From Washington, this is VOA news…I'm Dave DeForest reporting Russian airliner crash in Egypt not due to pilot error. Senior officials at Metrojet have ruled out any technical failure or human error from the airline, blaming "external" reasons for the plane crash that killed all 224 people aboard. Metrojet deputy director for aviation Aleksander Smirnov says the plane was damaged in a way that did not allow it to continue to fly. He said the only way to explain the crash is (what he called) "some kind of external action."
Turkish President Recep Tayyip Erdogan says the world should respect his Justice and Development Party's victory in a parliamentary election Sunday. He said the people of Turkey have voted for stability. Mr. Erdogan's remarks were an apparent reference to the Western media's often critical coverage of his government's policies, which they say stifled criticism.
Kerry in Kazakhstan
U.S. Secretary of State John Kerry told Kazakhstan President Nursultan Nazarbayev Monday that the United States is appreciative of his support for nuclear non-proliferation and the fight against Islamic State insurgents.
The top U.S. diplomat stopped in the Kazakh capital of Astana as part of his four-day tour of former Soviet states in central Asia.
UN Condemns Attack; Praises Somali Army
The United Nations Security Council has condemned Sunday's attack by Somali militant group al-Shabab on a Mogadishu hotel. That attack left at least 12 people dead, including the owner of the hotel, a military commander and two lawmakers.
The council praised the response by Somalia's army, which killed all of the attackers, and stated that "terrorism in all its forms and manifestations" is one of the most serious threats to global peace.
This is VOA News.
US Mission in Syria
The White House says U.S. special operations troops sent to Syria will not be there to engage in raids or combat. White House Deputy National Security Adviser Ben Rhodes said the troops are intended to be a force multiplier that will allow for those on the front lines of the fight against ISIL to better their efforts to take the territory back. But he admitted that U.S. troops "may have to engage the enemy."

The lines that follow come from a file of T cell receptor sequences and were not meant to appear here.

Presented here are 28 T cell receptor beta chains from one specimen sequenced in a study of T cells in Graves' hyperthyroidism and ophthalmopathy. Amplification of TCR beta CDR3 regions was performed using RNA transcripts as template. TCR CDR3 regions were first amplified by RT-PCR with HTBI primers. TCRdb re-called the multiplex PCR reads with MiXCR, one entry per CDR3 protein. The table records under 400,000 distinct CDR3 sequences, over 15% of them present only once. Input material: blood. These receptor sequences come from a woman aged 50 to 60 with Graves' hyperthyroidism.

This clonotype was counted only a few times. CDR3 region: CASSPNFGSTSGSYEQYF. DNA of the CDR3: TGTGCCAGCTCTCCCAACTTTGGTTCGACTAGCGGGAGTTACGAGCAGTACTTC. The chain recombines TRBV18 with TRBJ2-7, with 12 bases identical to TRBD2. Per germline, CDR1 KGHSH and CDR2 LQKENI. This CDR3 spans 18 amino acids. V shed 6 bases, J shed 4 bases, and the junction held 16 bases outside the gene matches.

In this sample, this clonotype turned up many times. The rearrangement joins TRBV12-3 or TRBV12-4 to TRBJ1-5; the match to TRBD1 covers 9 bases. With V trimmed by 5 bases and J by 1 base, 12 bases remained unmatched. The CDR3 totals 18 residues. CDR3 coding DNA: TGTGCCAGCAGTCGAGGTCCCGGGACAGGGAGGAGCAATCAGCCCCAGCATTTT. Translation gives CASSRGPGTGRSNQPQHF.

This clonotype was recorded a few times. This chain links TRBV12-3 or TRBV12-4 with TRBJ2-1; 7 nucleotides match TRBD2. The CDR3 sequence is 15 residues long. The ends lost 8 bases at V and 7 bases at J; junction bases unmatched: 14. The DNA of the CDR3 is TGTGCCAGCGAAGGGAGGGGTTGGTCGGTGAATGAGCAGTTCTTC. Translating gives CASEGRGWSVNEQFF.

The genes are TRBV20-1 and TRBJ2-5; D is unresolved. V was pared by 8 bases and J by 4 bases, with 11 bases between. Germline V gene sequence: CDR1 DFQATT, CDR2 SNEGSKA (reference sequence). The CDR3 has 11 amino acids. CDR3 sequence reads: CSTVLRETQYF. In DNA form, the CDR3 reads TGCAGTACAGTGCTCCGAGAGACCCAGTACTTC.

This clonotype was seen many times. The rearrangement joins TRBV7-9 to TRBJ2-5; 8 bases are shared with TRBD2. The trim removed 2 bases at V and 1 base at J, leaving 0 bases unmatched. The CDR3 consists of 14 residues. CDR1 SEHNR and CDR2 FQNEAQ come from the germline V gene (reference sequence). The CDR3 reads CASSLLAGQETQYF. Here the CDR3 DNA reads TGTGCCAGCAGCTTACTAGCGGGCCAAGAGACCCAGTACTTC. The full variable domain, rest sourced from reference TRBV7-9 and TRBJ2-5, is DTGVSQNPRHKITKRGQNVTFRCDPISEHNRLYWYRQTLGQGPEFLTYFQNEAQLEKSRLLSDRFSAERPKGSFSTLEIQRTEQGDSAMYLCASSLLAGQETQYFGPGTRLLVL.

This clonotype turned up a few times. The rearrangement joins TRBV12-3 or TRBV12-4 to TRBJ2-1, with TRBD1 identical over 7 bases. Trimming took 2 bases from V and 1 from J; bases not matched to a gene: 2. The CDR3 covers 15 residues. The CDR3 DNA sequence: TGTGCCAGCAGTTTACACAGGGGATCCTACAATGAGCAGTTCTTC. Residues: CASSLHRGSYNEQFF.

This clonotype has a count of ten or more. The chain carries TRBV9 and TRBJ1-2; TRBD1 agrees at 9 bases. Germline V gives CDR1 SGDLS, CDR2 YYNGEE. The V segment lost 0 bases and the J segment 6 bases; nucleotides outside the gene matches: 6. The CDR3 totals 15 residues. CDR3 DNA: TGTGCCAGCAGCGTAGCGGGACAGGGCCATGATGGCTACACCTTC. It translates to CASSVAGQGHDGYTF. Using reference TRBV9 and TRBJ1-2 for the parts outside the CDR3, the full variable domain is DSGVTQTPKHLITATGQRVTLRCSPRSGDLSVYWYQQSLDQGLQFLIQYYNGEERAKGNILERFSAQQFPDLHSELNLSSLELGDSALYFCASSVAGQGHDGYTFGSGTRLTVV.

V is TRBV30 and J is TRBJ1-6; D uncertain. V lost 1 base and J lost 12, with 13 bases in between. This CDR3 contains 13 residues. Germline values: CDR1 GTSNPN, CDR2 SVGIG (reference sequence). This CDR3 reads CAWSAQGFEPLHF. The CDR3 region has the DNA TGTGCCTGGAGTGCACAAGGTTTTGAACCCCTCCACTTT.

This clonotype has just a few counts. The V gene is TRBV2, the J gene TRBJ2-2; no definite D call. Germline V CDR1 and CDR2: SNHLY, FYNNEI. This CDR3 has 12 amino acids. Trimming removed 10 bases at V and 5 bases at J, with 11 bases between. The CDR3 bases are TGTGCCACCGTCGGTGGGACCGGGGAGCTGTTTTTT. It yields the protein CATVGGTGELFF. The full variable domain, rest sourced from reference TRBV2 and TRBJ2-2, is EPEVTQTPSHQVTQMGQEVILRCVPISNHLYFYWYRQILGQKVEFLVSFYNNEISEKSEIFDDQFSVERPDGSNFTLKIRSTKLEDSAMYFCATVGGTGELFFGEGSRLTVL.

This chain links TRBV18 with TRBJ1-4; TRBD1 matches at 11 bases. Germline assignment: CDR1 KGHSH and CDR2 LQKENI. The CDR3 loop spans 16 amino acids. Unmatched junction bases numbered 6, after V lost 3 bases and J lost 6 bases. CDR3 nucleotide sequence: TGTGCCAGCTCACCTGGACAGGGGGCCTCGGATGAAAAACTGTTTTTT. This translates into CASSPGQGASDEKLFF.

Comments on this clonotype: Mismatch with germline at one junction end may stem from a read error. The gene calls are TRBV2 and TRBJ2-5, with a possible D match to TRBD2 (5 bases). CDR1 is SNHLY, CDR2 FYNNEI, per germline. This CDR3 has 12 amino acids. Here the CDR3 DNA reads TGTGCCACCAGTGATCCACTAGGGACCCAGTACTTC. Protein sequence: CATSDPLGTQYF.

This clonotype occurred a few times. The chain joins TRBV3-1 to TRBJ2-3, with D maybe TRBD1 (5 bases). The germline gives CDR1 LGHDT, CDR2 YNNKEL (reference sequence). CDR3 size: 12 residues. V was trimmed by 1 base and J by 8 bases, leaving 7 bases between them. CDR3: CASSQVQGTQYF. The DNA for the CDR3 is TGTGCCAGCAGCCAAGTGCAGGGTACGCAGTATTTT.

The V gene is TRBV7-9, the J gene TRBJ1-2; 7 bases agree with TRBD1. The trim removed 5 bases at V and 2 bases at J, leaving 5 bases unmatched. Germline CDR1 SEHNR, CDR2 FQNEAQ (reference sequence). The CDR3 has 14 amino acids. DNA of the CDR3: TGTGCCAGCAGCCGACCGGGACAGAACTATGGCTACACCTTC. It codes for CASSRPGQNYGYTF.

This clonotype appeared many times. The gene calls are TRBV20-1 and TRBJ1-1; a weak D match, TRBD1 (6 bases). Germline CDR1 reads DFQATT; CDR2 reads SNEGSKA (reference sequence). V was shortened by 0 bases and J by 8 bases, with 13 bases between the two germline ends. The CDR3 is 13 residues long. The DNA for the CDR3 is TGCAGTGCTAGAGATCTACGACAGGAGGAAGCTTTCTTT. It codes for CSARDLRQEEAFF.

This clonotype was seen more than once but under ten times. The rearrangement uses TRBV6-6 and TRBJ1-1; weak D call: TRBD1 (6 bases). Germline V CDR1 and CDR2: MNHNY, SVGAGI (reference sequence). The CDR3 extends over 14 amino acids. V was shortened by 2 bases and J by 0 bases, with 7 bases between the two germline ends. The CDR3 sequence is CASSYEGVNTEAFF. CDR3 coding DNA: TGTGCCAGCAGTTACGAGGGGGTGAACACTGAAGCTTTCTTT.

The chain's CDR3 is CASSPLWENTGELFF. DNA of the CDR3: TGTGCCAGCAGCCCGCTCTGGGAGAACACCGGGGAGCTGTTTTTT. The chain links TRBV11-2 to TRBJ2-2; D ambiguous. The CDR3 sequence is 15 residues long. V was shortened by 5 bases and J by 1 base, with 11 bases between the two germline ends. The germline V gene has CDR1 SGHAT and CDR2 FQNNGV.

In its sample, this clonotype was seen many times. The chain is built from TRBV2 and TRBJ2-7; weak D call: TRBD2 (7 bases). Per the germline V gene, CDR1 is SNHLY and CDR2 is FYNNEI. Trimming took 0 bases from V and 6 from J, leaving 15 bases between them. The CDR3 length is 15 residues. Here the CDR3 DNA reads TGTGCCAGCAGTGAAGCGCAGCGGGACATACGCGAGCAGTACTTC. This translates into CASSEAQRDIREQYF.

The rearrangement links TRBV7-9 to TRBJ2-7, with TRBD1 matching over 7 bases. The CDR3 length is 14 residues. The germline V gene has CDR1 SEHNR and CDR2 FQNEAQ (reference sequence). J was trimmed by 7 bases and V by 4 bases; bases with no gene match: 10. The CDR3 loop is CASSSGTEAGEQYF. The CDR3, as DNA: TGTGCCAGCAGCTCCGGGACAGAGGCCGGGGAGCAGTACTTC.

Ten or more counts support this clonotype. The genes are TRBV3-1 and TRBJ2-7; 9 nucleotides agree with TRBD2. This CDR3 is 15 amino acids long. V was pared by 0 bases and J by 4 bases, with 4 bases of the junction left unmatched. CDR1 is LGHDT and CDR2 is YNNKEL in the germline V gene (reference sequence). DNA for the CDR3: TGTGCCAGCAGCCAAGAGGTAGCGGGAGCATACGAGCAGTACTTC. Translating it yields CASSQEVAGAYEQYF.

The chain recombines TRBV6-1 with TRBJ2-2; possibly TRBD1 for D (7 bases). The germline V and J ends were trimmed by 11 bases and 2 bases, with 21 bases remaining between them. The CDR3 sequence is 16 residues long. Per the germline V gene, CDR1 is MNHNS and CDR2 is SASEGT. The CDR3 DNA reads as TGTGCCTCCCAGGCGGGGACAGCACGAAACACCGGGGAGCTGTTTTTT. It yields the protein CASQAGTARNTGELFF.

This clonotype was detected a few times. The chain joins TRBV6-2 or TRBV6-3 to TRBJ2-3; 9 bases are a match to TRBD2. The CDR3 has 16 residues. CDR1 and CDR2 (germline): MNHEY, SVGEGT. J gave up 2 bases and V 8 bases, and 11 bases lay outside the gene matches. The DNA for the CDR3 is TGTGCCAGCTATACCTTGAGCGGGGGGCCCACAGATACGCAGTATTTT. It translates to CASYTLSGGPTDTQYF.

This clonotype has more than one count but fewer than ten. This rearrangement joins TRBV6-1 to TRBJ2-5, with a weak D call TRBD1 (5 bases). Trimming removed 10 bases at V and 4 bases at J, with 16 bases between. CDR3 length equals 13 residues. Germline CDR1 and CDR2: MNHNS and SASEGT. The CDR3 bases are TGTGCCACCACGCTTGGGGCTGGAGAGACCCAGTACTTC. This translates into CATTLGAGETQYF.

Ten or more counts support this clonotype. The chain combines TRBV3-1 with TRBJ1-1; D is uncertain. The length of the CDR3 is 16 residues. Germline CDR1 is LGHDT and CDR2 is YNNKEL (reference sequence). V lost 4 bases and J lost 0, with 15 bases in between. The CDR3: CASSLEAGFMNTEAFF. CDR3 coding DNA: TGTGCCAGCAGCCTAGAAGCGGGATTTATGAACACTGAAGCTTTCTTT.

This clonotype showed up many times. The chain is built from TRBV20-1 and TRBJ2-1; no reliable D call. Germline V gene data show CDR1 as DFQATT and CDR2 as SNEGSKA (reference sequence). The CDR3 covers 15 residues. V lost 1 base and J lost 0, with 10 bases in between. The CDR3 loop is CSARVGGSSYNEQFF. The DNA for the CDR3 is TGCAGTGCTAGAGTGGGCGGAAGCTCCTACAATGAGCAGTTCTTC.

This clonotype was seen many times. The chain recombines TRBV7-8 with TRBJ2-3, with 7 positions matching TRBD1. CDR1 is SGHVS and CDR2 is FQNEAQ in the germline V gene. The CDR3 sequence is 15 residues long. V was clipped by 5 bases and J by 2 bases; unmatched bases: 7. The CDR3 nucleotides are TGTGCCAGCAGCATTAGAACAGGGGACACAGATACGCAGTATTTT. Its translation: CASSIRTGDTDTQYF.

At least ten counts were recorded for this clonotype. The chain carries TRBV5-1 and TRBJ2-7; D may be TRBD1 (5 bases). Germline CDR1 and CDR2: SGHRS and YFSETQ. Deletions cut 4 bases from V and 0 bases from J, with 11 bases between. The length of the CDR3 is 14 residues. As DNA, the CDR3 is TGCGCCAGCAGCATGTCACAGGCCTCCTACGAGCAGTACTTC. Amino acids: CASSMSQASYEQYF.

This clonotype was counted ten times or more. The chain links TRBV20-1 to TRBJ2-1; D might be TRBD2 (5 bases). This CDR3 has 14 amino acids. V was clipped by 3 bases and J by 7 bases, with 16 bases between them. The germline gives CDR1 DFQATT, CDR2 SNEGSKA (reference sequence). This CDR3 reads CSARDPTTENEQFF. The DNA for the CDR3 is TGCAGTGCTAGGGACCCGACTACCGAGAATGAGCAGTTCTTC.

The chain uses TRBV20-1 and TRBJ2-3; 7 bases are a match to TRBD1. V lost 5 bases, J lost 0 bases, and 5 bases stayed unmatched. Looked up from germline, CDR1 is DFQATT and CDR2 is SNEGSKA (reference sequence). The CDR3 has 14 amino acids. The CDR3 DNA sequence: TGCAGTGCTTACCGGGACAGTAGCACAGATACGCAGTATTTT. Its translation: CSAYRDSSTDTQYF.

China on One-Child Policy; New Laws
China's top family planning authority says the country's one-child policy will continue to be implemented until new rules allowing couples to have two children go into effect.
The announcement by the National Health and Family Planning Commission contradicts remarks by officials in Hunan province who told a local newspaper that those currently pregnant with a second child would not be punished.
China has started to implement a new set of revised criminal laws that include punishments for Internet users for what the government calls "starting rumors through the web."
According to the new law effective November 1, when netizens pass on what’s called "false information" via Weibo and other social media outlets, or post messages that (quoting now) "fabricate false danger, disease, disaster, or police information" on forum boards, they can be prosecuted and sentenced to up to 7 years in prison.
Meeting of Asian Leaders
South Korean President Park Geun-hye and Japanese Prime Minister Shinzo Abe have agreed to quickly resolve a decades-long dispute over Korean women forced to serve as sex slaves during Japan's occupation of the Korean peninsula in the first half of the 20th century.
The two leaders made the promise during a bilateral summit in Seoul Monday, their first since Abe took office in 2012 and Park in 2013.
New Atarctic Ice Study
A new study of ice formation in Antarctica could challenge conventional wisdom that the continent is losing ice. An article says satellite data shows the ice sheet in Antarctica gained 112 billion tons of ice.
I’m Dave Deforest in Washington.